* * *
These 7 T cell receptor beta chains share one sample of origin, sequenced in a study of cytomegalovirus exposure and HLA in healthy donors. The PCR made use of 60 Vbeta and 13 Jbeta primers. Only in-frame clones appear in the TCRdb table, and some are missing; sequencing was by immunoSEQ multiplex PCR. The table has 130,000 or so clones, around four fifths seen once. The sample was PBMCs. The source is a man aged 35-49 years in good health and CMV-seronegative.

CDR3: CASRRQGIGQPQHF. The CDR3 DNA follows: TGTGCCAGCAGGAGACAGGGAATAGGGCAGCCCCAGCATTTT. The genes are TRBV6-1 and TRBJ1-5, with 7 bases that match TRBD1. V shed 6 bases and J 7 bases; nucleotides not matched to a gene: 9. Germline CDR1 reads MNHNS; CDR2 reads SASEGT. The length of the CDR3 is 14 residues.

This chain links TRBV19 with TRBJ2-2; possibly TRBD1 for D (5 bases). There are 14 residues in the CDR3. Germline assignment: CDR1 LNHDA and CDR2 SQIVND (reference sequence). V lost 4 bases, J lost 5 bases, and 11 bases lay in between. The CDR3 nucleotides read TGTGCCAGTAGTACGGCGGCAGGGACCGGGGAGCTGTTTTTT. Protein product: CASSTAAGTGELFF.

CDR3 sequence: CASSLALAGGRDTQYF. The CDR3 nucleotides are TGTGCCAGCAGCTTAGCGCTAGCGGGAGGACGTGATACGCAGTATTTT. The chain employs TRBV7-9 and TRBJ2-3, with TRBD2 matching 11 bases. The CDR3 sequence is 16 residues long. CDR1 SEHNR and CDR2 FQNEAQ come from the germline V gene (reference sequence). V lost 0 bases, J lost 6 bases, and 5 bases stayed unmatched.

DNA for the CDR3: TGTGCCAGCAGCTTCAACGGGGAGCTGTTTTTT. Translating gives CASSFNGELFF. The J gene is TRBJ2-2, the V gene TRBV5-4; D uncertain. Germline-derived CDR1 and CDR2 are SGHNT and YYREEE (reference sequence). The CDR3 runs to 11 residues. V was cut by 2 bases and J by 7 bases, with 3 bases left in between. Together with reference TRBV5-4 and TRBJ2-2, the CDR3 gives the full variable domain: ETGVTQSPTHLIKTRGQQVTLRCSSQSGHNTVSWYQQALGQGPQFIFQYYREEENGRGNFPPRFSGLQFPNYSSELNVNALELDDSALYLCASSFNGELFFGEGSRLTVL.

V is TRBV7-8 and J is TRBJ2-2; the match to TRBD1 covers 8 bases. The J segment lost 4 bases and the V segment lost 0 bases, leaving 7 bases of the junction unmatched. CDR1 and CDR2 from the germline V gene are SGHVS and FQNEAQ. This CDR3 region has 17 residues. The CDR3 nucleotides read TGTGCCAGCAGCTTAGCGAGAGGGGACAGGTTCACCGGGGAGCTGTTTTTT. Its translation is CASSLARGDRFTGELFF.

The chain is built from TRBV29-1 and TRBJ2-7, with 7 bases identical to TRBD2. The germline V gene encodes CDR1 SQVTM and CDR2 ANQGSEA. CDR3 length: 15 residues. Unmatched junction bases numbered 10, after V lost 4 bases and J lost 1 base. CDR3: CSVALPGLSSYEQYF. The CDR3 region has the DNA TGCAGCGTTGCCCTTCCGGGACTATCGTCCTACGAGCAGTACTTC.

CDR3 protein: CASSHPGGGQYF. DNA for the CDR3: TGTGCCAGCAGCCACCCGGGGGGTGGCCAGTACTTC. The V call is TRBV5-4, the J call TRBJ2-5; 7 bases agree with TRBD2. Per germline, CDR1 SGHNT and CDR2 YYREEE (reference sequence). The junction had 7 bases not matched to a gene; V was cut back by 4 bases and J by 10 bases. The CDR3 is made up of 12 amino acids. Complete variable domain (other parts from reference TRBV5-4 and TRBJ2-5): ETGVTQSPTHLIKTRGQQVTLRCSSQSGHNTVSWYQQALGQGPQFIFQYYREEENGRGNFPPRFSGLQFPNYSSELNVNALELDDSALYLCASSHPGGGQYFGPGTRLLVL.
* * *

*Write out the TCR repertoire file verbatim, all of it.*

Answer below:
These 7 T cell receptor beta chains share one sample of origin, sequenced in a study of cytomegalovirus exposure and HLA in healthy donors. The PCR made use of 60 Vbeta and 13 Jbeta primers. Only in-frame clones appear in the TCRdb table, and some are missing; sequencing was by immunoSEQ multiplex PCR. The table has 130,000 or so clones, around four fifths seen once. The sample was PBMCs. The source is a man aged 35-49 years in good health and CMV-seronegative.

CDR3: CASRRQGIGQPQHF. The CDR3 DNA follows: TGTGCCAGCAGGAGACAGGGAATAGGGCAGCCCCAGCATTTT. The genes are TRBV6-1 and TRBJ1-5, with 7 bases that match TRBD1. V shed 6 bases and J 7 bases; nucleotides not matched to a gene: 9. Germline CDR1 reads MNHNS; CDR2 reads SASEGT. The length of the CDR3 is 14 residues.

This chain links TRBV19 with TRBJ2-2; possibly TRBD1 for D (5 bases). There are 14 residues in the CDR3. Germline assignment: CDR1 LNHDA and CDR2 SQIVND (reference sequence). V lost 4 bases, J lost 5 bases, and 11 bases lay in between. The CDR3 nucleotides read TGTGCCAGTAGTACGGCGGCAGGGACCGGGGAGCTGTTTTTT. Protein product: CASSTAAGTGELFF.

CDR3 sequence: CASSLALAGGRDTQYF. The CDR3 nucleotides are TGTGCCAGCAGCTTAGCGCTAGCGGGAGGACGTGATACGCAGTATTTT. The chain employs TRBV7-9 and TRBJ2-3, with TRBD2 matching 11 bases. The CDR3 sequence is 16 residues long. CDR1 SEHNR and CDR2 FQNEAQ come from the germline V gene (reference sequence). V lost 0 bases, J lost 6 bases, and 5 bases stayed unmatched.

DNA for the CDR3: TGTGCCAGCAGCTTCAACGGGGAGCTGTTTTTT. Translating gives CASSFNGELFF. The J gene is TRBJ2-2, the V gene TRBV5-4; D uncertain. Germline-derived CDR1 and CDR2 are SGHNT and YYREEE (reference sequence). The CDR3 runs to 11 residues. V was cut by 2 bases and J by 7 bases, with 3 bases left in between. Together with reference TRBV5-4 and TRBJ2-2, the CDR3 gives the full variable domain: ETGVTQSPTHLIKTRGQQVTLRCSSQSGHNTVSWYQQALGQGPQFIFQYYREEENGRGNFPPRFSGLQFPNYSSELNVNALELDDSALYLCASSFNGELFFGEGSRLTVL.

V is TRBV7-8 and J is TRBJ2-2; the match to TRBD1 covers 8 bases. The J segment lost 4 bases and the V segment lost 0 bases, leaving 7 bases of the junction unmatched. CDR1 and CDR2 from the germline V gene are SGHVS and FQNEAQ. This CDR3 region has 17 residues. The CDR3 nucleotides read TGTGCCAGCAGCTTAGCGAGAGGGGACAGGTTCACCGGGGAGCTGTTTTTT. Its translation is CASSLARGDRFTGELFF.

The chain is built from TRBV29-1 and TRBJ2-7, with 7 bases identical to TRBD2. The germline V gene encodes CDR1 SQVTM and CDR2 ANQGSEA. CDR3 length: 15 residues. Unmatched junction bases numbered 10, after V lost 4 bases and J lost 1 base. CDR3: CSVALPGLSSYEQYF. The CDR3 region has the DNA TGCAGCGTTGCCCTTCCGGGACTATCGTCCTACGAGCAGTACTTC.

CDR3 protein: CASSHPGGGQYF. DNA for the CDR3: TGTGCCAGCAGCCACCCGGGGGGTGGCCAGTACTTC. The V call is TRBV5-4, the J call TRBJ2-5; 7 bases agree with TRBD2. Per germline, CDR1 SGHNT and CDR2 YYREEE (reference sequence). The junction had 7 bases not matched to a gene; V was cut back by 4 bases and J by 10 bases. The CDR3 is made up of 12 amino acids. Complete variable domain (other parts from reference TRBV5-4 and TRBJ2-5): ETGVTQSPTHLIKTRGQQVTLRCSSQSGHNTVSWYQQALGQGPQFIFQYYREEENGRGNFPPRFSGLQFPNYSSELNVNALELDDSALYLCASSHPGGGQYFGPGTRLLVL.